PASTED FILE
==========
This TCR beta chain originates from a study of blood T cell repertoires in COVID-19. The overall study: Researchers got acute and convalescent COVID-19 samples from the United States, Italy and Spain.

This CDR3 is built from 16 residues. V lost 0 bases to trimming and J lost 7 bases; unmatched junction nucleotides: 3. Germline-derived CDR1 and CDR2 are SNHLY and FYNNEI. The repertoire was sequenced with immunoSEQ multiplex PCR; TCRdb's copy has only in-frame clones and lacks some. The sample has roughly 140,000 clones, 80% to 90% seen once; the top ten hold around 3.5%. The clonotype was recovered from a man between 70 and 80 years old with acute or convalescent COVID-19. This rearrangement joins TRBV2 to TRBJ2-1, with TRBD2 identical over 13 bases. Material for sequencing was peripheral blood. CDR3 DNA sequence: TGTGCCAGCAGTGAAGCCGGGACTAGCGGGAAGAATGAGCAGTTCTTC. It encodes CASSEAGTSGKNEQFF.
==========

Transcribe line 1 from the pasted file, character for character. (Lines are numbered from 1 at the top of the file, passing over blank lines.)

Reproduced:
This TCR beta chain originates from a study of blood T cell repertoires in COVID-19. The overall study: Researchers got acute and convalescent COVID-19 samples from the United States, Italy and Spain.